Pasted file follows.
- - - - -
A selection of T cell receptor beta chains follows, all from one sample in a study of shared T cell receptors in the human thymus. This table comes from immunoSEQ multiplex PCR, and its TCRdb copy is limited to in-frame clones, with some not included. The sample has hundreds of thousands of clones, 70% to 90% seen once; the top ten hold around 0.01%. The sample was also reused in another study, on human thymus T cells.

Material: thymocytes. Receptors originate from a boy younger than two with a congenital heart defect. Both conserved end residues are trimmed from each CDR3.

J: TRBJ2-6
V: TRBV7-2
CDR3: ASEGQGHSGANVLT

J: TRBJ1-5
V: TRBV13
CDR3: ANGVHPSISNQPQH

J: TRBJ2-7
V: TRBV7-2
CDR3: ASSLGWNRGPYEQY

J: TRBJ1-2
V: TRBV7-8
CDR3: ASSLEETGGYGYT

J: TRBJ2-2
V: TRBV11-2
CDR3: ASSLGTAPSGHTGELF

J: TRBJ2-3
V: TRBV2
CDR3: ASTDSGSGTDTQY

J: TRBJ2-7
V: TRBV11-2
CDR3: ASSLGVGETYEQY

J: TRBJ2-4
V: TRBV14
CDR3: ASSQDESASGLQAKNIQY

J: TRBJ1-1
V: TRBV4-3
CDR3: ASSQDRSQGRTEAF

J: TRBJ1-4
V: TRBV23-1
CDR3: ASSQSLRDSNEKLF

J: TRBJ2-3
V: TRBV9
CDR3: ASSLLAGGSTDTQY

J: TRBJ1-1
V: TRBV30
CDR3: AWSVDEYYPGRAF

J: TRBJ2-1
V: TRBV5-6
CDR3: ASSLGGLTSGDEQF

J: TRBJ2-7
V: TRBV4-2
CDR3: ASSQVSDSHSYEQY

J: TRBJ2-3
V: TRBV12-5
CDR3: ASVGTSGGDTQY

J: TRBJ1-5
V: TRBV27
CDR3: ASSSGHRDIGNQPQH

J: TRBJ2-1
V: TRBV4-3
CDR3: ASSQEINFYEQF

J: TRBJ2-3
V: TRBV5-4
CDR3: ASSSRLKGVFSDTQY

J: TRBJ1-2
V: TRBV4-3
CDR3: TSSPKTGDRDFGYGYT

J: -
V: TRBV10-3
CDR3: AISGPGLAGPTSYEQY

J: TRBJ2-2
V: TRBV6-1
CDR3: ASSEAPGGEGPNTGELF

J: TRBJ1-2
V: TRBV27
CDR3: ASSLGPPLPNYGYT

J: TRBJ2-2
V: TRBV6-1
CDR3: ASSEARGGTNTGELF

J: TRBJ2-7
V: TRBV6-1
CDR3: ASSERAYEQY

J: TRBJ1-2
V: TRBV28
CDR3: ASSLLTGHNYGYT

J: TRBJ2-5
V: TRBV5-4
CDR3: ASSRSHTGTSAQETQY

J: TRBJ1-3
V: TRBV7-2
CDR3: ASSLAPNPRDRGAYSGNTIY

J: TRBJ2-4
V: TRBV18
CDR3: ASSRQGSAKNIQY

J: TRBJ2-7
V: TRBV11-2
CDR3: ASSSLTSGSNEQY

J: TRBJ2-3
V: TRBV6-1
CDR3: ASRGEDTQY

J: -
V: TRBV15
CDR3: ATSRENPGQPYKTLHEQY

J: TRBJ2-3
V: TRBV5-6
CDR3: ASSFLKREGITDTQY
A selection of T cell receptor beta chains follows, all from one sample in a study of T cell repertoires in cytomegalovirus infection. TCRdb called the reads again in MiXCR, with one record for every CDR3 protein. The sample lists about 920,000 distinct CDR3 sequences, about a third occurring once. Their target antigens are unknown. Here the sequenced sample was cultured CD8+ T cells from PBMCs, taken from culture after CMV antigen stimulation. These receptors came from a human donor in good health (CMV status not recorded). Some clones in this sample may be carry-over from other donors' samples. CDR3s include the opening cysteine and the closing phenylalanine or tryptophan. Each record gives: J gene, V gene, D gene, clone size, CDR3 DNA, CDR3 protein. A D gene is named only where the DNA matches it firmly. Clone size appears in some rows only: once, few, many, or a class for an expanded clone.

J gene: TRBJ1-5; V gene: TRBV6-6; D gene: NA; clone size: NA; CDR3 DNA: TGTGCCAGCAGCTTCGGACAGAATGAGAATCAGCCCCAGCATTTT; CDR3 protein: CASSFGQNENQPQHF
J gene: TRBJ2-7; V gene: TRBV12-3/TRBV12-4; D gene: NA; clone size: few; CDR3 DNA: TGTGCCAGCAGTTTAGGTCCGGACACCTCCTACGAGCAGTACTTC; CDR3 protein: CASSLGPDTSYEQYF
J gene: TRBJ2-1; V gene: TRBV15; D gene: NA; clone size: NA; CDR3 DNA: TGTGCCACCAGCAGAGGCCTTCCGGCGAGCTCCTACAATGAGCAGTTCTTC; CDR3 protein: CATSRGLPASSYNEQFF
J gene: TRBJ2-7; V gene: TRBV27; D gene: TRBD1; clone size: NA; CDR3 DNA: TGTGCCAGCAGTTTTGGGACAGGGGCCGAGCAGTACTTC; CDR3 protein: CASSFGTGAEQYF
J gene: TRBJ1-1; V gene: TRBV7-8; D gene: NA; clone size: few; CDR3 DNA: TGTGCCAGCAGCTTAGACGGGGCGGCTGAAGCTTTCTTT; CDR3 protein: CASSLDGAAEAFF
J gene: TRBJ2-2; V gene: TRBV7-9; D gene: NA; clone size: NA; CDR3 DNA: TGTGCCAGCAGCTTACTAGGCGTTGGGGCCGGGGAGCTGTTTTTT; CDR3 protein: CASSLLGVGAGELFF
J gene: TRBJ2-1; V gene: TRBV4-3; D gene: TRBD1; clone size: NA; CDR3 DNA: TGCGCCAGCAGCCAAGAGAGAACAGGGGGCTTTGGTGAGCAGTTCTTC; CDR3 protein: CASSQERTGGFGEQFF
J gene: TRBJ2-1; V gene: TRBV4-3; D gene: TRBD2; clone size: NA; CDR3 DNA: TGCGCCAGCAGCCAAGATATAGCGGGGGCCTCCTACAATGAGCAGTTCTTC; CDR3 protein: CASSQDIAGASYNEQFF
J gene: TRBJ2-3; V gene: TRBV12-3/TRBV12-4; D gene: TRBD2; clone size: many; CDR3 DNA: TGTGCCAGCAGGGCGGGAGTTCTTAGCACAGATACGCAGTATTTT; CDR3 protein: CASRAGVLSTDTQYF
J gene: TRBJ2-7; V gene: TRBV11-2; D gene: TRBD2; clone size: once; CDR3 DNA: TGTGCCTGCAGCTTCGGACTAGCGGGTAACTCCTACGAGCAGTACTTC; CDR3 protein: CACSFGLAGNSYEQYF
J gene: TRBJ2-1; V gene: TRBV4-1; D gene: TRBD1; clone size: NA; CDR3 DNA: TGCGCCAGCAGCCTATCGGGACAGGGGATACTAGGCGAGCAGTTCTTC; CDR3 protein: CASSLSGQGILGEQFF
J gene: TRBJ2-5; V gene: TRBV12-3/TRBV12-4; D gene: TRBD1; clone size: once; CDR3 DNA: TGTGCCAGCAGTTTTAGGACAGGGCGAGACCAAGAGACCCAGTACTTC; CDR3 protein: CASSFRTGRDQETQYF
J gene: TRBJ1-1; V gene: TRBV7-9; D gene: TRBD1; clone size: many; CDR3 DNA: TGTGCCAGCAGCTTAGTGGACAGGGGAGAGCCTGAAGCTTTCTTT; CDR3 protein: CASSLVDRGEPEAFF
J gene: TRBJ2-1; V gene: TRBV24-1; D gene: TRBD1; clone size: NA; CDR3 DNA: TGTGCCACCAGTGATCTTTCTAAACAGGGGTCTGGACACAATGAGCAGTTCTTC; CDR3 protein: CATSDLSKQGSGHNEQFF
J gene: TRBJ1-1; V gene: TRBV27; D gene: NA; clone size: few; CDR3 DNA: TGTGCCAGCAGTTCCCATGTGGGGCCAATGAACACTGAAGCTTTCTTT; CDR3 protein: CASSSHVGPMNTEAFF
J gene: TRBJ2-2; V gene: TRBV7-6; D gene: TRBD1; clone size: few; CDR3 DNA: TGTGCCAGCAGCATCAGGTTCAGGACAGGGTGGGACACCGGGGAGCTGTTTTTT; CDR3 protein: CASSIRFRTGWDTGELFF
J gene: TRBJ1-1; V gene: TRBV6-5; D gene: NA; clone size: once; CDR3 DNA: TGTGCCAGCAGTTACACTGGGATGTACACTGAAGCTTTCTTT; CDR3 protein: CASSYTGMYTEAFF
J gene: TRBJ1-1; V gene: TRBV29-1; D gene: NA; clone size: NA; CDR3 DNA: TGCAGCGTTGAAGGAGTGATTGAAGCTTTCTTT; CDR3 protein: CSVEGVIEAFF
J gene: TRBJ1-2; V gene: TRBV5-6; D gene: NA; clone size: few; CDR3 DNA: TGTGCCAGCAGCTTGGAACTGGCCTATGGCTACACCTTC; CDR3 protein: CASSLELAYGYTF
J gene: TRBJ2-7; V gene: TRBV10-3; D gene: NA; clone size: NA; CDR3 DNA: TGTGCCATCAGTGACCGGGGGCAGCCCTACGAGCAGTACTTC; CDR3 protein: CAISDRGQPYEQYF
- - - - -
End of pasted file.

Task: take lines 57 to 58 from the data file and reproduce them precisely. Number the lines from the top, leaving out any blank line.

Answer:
J: TRBJ1-2
V: TRBV4-3